Next week’s Masters tournament has had to be moved at the last minute from Alexandra Palace to Milton Keynes.
The prestigious invitation event featuring the only the world’s top 16 players will be the second of the season’s three Majors.
And initially complying with then government protocols up to 1,000 tickets per session were being sold at the famous London venue.
But last month new Tier Four restrictions meant the decision was taken to stage the tournament behind closed doors.
And now World Snooker Tour, faced with logistical hotel problems and the need to comply with tighter bubble regulations, have had to switch venues.
The Marshall Arena in the Buckinghamshire town has been the home of snooker all season so far.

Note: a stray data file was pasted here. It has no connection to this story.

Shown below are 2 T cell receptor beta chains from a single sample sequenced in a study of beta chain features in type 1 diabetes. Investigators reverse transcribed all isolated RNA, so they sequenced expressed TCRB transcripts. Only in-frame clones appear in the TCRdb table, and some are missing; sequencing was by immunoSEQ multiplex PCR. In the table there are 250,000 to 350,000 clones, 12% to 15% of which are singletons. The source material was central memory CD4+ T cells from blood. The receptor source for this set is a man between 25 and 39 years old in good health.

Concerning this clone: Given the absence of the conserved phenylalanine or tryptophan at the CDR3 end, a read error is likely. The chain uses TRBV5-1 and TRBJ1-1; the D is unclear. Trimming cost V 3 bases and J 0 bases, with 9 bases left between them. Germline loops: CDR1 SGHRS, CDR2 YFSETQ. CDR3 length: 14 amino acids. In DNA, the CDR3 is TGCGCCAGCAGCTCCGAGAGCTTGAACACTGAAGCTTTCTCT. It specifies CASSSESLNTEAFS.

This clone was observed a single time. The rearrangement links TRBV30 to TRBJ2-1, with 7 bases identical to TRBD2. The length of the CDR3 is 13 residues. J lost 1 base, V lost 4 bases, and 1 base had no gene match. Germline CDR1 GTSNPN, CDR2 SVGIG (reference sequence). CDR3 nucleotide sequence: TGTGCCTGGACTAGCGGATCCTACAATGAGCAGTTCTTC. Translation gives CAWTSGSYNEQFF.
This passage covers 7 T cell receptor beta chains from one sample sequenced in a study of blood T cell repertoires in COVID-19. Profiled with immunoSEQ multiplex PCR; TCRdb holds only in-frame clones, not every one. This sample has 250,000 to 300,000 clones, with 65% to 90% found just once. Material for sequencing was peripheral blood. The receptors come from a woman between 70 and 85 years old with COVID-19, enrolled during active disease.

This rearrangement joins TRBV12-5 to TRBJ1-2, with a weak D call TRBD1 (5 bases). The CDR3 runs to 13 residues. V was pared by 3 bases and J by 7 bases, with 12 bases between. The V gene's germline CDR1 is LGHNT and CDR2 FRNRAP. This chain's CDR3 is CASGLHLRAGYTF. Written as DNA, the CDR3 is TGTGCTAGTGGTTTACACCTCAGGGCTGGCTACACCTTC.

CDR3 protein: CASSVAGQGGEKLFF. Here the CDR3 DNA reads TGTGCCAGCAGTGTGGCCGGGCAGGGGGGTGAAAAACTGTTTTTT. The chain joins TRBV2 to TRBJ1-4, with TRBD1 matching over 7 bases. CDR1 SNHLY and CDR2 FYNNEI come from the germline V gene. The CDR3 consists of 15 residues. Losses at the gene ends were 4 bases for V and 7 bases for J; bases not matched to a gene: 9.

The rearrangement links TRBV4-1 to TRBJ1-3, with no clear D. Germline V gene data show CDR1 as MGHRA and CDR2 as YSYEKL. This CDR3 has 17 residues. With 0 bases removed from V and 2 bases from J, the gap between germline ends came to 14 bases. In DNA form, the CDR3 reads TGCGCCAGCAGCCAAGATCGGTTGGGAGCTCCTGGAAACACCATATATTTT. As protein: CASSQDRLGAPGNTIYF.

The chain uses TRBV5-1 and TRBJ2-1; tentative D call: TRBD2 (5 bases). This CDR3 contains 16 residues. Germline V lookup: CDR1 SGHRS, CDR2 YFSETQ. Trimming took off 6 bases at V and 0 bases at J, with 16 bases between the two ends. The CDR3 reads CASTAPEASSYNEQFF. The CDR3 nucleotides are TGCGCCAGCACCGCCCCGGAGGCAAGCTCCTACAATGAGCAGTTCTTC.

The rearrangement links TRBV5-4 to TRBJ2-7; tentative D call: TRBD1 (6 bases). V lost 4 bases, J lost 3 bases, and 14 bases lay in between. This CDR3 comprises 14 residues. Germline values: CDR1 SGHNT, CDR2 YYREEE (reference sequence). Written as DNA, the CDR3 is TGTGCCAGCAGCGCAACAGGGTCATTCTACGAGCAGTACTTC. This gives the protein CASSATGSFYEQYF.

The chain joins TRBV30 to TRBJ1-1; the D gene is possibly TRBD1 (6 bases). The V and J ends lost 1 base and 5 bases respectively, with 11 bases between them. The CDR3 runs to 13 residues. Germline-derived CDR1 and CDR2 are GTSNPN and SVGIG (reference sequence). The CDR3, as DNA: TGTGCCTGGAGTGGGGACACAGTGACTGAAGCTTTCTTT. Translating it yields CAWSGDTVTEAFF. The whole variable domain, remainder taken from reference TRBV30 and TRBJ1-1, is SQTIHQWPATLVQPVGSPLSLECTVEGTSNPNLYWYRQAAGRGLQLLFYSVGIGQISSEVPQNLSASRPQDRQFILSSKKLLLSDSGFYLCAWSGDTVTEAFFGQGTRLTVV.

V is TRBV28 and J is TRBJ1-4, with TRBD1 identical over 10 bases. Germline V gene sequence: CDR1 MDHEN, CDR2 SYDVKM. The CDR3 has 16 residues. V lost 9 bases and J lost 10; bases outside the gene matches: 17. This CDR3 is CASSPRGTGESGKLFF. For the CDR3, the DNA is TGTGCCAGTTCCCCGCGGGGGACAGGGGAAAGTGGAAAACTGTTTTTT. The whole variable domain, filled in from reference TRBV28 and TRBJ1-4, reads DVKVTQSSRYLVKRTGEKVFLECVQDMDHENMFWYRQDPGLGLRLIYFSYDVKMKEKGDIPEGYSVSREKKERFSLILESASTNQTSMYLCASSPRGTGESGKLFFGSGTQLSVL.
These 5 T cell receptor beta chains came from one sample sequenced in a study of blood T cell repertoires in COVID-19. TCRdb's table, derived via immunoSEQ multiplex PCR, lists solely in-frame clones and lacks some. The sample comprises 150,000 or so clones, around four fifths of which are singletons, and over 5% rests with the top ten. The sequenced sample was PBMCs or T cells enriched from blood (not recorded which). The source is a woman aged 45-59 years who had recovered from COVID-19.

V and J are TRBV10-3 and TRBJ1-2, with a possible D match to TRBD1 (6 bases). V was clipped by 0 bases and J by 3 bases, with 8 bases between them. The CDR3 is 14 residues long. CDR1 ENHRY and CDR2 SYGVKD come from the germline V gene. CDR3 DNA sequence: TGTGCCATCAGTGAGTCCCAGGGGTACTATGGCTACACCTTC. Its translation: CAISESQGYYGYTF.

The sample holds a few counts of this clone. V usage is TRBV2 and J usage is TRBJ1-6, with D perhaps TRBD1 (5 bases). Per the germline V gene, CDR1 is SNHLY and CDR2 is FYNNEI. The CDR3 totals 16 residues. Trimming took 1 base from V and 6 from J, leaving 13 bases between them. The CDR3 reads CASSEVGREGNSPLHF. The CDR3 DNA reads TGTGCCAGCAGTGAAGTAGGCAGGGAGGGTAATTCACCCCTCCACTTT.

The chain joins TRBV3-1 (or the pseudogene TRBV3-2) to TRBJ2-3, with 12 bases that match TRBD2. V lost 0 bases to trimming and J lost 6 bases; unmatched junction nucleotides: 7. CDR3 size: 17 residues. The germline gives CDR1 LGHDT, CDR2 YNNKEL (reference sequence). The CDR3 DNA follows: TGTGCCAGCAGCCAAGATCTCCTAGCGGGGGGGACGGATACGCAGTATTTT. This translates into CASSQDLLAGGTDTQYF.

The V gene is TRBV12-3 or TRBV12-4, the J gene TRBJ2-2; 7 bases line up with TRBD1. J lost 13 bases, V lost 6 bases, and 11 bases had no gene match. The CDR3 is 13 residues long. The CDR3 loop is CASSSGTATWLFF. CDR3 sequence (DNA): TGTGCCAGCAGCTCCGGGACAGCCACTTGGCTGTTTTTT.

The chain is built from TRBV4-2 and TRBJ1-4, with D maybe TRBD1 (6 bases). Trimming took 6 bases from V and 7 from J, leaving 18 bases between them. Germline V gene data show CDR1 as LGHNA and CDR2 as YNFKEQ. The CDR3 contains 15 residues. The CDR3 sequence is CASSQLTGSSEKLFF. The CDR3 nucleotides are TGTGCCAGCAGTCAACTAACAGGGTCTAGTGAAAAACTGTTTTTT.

The MK Stadium facility enjoys the benefit of having a hotel on site making it easier to contain the movements of players, staff and officials.
The lack of suitable hotel accommodation close to Ally Pally is thought to have been an obstacle to keeping the Masters in its traditional home.
Snooker was confirmed last month by Culture, Media and Sport Secretary Oliver Dowden as one of the elite sports that could stage events without a crowd.
And World Snooker Tour chairman Barry Hearn, awarded the OBE in the New Year’s Honours, is on record as saying the re-appearance of fans may not come until April’s World Championship.
On the switch Hearn said: “Snooker’s Masters is moving from Ally Pally to Milton Keynes.
“We took the view that because we are going back to a full bubble, and there must be less coming and going, because of the numbers of people involved we need to go back to Milton Keynes.
“There we can do it properly and know it is 100 per cent safe, and that together with complying with government regulations has always been paramount.”
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